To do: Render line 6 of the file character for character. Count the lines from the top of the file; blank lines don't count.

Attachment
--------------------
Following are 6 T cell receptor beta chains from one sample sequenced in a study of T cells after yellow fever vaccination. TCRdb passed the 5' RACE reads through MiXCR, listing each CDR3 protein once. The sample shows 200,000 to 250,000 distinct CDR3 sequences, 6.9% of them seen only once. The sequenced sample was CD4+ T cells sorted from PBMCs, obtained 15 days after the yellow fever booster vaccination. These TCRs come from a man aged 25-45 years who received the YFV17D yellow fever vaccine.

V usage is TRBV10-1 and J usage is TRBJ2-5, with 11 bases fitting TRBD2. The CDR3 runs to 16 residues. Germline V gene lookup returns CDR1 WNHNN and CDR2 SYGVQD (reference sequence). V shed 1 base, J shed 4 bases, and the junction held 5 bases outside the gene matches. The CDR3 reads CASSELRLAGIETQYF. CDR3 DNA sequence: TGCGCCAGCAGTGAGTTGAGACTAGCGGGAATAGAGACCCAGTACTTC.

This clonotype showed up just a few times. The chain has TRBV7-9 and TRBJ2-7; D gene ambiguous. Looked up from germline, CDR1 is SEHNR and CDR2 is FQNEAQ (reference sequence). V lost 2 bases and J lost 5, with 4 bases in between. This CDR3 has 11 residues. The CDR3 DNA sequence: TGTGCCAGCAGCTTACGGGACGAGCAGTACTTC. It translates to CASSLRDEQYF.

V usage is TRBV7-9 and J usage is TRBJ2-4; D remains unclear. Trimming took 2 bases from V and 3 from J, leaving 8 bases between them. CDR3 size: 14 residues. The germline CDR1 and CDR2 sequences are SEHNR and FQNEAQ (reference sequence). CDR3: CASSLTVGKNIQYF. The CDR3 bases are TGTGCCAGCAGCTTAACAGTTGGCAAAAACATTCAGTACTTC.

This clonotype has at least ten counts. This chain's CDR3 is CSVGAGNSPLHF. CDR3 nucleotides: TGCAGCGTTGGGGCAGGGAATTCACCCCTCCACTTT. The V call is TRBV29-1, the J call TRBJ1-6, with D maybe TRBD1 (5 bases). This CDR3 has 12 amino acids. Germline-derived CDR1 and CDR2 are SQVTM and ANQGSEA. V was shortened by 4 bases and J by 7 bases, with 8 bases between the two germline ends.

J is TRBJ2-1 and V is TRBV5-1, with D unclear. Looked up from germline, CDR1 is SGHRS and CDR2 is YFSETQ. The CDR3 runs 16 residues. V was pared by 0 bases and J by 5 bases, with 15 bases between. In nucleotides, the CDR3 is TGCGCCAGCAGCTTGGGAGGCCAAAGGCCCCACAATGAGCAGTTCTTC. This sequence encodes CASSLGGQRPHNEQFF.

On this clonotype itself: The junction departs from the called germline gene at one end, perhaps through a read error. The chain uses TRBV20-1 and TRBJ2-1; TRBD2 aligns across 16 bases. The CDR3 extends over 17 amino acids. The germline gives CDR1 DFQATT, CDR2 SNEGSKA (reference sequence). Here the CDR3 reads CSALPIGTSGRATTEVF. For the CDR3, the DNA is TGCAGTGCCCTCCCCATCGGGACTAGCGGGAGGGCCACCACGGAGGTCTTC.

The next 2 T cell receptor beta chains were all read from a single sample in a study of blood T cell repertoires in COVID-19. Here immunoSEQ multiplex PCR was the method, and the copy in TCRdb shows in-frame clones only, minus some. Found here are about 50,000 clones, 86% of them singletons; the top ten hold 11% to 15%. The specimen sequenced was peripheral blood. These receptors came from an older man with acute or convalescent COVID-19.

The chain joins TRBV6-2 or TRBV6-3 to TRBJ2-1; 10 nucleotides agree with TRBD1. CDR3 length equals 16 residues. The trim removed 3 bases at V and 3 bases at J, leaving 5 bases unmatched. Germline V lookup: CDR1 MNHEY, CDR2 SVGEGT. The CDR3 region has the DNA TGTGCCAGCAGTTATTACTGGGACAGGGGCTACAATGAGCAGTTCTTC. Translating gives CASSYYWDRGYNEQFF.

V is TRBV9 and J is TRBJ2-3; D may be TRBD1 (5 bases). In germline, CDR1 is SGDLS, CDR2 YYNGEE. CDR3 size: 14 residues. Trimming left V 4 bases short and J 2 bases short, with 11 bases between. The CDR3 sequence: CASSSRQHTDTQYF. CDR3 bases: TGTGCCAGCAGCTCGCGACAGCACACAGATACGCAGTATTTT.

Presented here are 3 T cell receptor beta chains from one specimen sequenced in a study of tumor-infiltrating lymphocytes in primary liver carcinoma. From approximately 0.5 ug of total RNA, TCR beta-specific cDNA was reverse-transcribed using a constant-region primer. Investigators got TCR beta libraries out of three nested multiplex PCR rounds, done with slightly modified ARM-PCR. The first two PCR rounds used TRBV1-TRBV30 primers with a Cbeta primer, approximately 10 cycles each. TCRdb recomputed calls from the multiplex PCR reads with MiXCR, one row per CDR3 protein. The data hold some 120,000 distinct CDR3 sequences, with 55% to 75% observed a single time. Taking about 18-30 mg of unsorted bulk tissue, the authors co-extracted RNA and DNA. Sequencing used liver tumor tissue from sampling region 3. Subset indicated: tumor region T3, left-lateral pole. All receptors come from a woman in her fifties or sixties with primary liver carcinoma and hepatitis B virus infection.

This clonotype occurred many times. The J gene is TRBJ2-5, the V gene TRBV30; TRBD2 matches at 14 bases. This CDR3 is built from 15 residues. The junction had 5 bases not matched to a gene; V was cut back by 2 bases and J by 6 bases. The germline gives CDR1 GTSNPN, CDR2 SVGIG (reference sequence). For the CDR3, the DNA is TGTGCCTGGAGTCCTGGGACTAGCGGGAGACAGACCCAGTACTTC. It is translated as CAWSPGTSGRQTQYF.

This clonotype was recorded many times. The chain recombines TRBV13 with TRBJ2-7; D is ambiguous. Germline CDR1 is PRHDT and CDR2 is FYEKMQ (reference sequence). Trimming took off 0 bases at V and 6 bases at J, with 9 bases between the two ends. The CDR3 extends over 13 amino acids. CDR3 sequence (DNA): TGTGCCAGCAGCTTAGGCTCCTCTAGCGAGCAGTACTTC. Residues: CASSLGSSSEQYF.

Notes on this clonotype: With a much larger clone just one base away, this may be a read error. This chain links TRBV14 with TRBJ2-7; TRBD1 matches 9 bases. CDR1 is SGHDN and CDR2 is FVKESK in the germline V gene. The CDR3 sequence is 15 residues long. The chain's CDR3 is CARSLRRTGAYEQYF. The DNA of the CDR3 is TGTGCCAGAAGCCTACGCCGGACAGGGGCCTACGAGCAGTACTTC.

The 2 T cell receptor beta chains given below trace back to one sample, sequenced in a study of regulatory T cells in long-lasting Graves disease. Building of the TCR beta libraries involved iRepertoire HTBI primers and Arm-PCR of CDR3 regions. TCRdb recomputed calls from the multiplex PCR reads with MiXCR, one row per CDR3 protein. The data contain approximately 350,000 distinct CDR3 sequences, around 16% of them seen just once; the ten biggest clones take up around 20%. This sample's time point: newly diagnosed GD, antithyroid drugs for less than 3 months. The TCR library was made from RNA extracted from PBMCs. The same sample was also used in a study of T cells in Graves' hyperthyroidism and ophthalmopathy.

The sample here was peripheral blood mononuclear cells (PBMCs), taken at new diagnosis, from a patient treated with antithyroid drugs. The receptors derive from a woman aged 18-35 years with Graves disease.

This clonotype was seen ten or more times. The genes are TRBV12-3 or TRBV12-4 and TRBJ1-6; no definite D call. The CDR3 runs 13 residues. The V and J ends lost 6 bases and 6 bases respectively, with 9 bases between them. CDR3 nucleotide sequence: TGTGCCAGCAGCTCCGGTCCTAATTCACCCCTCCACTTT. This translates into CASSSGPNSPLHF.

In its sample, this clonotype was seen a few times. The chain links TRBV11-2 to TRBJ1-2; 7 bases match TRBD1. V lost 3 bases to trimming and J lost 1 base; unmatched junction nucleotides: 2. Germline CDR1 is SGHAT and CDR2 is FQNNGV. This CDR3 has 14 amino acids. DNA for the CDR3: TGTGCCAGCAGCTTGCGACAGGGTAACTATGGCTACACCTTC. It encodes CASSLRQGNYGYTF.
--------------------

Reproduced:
J is TRBJ2-1 and V is TRBV5-1, with D unclear. Looked up from germline, CDR1 is SGHRS and CDR2 is YFSETQ. The CDR3 runs 16 residues. V was pared by 0 bases and J by 5 bases, with 15 bases between. In nucleotides, the CDR3 is TGCGCCAGCAGCTTGGGAGGCCAAAGGCCCCACAATGAGCAGTTCTTC. This sequence encodes CASSLGGQRPHNEQFF.